The coroner said that Michael’s anxiety and depression were long-term problems, but the intense anxiety that triggered his suicide was caused by his (then) recent assessment by the DWP as being fit for work.
Surprisingly, David Cameron did not lead any calls for an investigation into the policies that caused this tragic suicide, despite the coroner’s report and widely shared, well-documented, (and evidenced) concerns that the Department of Work and Pensions is placing sick and disabled people under enormous strain which is unacceptably harmful and distressing. The Conservative welfare reforms included an increase in benefit “conditionality” which involves punitive sanctions and rigid assessments that are not designed to provide support, but rather, to save money and remove people’s eligibility for lifeline social security benefit, causing them severe hardship, harm, and sometimes, causing their death.
In other words, the Department of Work and Pensions “are prepared to take money from vulnerable people.” This is the only income that people claiming benefits have to meet their basic survival needs.
Furthermore, Mr Cameron has persistently refused to carry out even basic monitoring of the impact of his government’s policies despite longstanding public concerns about the fact that they are causing sick and disabled people harm. This government have doggedly refused to release information regarding the mortality rates of people who face the negative impact of Conservative policies every day.
David Clapson, 59, was a former soldier and had type-one diabetes, he died in last year after he was sanctioned – his benefit was stopped as a punishment – because he missed an appointment at the jobcentre. The coroner reported that Mr Clapson had no food in his stomach, £3.44 in the bank and no money on his electricity meter card, leaving him unable to operate his fridge where he kept insulin, which has to be kept refrigerated. He died of diabetic ketoacidosis because he couldn’t take his insulin.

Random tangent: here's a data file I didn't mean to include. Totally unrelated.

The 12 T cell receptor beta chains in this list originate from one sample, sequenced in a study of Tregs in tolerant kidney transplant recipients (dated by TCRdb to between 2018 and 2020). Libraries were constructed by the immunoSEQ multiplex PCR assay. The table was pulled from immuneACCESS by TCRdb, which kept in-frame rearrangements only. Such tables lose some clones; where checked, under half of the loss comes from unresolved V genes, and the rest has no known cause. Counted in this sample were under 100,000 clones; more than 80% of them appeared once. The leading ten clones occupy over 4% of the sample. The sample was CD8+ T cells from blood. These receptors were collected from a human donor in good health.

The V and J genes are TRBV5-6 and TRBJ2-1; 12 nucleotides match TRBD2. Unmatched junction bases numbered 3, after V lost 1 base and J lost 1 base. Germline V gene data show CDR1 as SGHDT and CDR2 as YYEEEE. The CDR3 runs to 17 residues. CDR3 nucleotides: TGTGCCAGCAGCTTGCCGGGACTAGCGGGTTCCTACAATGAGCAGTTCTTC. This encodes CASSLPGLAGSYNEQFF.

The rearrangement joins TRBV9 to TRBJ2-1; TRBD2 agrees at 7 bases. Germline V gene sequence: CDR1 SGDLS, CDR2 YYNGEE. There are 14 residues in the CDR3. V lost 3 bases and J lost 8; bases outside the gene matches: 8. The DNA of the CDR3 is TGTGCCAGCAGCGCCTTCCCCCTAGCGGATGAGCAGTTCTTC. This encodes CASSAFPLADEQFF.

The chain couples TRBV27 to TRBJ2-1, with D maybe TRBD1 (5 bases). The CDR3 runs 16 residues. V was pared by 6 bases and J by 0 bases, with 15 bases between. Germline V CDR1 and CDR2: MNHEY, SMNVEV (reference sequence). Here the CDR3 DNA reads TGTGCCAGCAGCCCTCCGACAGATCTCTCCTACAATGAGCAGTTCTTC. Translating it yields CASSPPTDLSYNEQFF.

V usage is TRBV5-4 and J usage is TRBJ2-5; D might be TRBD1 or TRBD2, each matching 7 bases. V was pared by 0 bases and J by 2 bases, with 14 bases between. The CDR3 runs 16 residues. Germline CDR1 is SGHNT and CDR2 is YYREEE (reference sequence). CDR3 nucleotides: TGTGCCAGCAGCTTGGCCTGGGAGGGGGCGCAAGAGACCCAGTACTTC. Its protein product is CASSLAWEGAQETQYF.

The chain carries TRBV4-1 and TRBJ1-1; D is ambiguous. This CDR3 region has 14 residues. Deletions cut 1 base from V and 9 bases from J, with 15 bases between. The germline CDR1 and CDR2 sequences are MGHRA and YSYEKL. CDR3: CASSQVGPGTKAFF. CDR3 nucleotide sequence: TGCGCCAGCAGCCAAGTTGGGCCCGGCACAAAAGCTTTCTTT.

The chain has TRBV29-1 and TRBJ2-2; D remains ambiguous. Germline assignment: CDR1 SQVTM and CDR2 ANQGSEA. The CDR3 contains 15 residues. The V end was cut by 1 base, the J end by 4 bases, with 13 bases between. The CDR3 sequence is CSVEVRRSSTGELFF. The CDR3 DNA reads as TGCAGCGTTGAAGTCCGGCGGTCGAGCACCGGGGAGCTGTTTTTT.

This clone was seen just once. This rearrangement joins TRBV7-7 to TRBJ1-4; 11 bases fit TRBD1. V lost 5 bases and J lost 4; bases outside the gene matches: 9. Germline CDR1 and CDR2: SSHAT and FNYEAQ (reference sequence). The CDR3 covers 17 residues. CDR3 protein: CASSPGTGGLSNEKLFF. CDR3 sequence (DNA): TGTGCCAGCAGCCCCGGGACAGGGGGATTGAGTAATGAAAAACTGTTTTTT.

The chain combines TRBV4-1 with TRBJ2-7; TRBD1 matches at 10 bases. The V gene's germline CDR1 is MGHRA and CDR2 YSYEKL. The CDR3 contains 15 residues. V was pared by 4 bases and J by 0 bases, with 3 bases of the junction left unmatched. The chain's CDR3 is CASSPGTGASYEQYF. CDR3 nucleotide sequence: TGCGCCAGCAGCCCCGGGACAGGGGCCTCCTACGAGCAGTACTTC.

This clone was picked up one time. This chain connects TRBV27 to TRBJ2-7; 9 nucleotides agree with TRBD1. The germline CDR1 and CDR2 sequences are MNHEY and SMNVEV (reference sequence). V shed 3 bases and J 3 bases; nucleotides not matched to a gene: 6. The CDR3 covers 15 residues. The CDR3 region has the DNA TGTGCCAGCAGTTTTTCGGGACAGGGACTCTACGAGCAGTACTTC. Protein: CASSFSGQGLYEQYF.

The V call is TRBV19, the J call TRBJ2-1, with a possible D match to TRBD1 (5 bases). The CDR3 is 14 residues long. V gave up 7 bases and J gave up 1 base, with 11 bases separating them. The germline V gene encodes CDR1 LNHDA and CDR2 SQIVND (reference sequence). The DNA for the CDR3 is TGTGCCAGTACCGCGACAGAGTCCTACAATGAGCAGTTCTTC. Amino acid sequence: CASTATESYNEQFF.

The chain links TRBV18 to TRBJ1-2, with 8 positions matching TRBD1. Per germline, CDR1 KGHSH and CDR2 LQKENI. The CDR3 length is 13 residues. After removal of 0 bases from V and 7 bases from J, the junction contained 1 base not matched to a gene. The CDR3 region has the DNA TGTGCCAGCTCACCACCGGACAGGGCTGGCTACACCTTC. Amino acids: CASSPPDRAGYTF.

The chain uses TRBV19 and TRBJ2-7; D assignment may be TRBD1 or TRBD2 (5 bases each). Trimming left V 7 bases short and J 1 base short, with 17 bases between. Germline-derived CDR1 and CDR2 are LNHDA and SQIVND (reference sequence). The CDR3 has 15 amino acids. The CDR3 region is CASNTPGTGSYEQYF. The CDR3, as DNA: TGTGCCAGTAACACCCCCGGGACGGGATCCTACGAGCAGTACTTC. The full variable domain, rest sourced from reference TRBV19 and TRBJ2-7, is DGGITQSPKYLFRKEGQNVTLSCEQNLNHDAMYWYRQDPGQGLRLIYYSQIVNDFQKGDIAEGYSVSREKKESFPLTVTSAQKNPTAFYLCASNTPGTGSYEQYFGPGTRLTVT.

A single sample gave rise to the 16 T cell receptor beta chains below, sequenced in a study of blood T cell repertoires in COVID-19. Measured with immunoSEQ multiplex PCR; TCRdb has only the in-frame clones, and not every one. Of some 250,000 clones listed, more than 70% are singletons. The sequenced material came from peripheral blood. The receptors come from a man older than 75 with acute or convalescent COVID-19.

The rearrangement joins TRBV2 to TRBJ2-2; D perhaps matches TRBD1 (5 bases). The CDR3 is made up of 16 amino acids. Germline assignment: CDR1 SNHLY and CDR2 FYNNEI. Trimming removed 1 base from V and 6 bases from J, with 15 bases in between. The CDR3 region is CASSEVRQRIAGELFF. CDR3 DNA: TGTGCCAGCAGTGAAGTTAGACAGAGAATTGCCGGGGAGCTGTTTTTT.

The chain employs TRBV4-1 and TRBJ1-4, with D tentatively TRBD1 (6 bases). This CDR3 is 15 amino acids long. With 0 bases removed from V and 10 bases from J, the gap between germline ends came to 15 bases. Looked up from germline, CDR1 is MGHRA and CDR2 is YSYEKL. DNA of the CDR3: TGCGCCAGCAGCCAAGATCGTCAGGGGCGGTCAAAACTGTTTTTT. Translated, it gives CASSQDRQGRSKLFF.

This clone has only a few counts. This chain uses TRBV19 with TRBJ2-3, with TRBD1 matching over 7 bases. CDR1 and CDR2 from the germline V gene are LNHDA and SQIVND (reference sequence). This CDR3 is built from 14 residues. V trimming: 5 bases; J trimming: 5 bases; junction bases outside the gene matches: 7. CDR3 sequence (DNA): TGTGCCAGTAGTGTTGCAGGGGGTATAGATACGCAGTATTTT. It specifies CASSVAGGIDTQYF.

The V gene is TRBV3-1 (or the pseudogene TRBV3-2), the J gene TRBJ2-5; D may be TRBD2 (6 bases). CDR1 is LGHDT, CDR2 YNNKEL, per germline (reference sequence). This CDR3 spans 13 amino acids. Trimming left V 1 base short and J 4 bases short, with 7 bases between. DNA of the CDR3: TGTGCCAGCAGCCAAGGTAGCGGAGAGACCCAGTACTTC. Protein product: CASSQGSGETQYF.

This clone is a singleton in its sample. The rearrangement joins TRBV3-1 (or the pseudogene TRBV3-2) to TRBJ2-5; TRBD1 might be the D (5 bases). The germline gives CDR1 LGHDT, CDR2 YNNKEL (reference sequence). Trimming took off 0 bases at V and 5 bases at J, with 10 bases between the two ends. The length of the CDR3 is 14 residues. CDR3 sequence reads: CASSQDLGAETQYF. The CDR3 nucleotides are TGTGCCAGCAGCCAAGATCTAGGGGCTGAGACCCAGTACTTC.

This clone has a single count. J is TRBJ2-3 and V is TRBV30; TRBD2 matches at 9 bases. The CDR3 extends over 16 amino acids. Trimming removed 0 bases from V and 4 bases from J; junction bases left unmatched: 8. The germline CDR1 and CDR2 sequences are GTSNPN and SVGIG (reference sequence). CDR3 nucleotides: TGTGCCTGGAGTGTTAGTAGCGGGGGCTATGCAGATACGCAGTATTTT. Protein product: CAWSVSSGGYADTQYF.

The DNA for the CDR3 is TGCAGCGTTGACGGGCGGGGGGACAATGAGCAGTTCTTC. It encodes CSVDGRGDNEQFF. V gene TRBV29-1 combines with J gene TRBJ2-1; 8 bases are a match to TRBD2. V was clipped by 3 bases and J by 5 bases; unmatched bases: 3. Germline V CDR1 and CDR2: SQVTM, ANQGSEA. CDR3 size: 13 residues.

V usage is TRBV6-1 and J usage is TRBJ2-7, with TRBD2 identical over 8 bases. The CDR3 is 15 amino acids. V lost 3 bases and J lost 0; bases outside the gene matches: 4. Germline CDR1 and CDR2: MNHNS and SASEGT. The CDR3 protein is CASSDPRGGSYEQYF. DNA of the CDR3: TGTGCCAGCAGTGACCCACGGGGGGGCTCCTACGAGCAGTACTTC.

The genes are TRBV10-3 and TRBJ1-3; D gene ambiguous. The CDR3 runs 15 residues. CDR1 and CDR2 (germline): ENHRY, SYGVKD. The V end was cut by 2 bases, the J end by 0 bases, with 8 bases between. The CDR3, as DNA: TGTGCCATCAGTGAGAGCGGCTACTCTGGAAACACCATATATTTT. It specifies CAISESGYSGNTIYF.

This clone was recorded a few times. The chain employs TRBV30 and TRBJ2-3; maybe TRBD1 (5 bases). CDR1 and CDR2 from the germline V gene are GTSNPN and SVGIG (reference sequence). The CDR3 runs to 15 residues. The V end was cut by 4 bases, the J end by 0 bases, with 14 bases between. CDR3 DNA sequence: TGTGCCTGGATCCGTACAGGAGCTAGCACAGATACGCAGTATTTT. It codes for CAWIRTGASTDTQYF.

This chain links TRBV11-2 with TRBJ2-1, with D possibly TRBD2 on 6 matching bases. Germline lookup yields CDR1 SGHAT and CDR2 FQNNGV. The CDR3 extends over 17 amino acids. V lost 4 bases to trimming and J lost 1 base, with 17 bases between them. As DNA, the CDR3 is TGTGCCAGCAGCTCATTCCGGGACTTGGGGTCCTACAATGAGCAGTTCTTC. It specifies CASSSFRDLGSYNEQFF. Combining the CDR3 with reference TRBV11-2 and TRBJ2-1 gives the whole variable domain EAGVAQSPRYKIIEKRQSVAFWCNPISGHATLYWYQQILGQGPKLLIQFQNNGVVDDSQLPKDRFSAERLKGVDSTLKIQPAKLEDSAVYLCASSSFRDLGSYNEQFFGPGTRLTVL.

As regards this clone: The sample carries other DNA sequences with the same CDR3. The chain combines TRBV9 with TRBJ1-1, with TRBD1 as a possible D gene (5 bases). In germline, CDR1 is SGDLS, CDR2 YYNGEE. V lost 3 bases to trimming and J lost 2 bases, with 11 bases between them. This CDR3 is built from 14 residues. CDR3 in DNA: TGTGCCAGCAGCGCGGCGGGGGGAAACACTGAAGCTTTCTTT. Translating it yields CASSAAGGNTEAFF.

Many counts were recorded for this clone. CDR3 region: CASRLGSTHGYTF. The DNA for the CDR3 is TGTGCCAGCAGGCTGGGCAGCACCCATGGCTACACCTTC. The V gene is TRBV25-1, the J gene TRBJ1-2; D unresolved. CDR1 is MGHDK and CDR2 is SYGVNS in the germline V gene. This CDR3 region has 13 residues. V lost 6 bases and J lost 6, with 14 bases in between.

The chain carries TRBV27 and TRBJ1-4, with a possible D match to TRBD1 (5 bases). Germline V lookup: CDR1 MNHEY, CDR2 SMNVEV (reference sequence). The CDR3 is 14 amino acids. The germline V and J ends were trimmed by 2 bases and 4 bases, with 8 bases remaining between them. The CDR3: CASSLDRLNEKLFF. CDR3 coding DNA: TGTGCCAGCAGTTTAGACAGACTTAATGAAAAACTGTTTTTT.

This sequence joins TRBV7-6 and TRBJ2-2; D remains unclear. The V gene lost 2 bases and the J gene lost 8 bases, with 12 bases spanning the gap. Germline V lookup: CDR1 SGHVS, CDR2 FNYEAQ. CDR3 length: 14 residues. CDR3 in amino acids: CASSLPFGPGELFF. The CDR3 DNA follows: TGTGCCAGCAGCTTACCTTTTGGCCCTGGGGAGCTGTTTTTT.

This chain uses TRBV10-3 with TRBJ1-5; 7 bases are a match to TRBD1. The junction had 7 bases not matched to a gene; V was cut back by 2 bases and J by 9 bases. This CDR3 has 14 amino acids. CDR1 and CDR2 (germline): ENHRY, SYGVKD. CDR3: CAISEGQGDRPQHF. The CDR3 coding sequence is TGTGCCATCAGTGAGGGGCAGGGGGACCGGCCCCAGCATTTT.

In addition to tragic cases like those of Michael and David that are reported in the media, there are many others raised in parliament by MPs and through the work of select committees, which are evidenced on the parliamentary Hansard record of course. Additionally, some of us also keep a record of the growing number of people who have died prematurely because of the welfare “reforms”.
Furthermore, the United Nations believe there is sufficient evidence to warrant an investigation into the impact of Tory policies, the UK has become the first developed country to be the subject of an inquiry into “grave and systematic” violations of the rights of disabled people. Wouldn’t you think that this would prompt some concern and scrutiny of policies and impacts from the Government? But it hasn’t.
The government persistently deny there is any correlation between suffering, hardship, an increase in suicide and deaths amongst disabled people and their punitive policies. Yet there is substantial evidence to demonstrate a very clear correlation, and certainly more than enough to warrant an inquiry into the harmful impact of the policies on sick and disabled people. After all, one unrelated death was sufficient to warrant an inquiry into the fundraising policy of charities.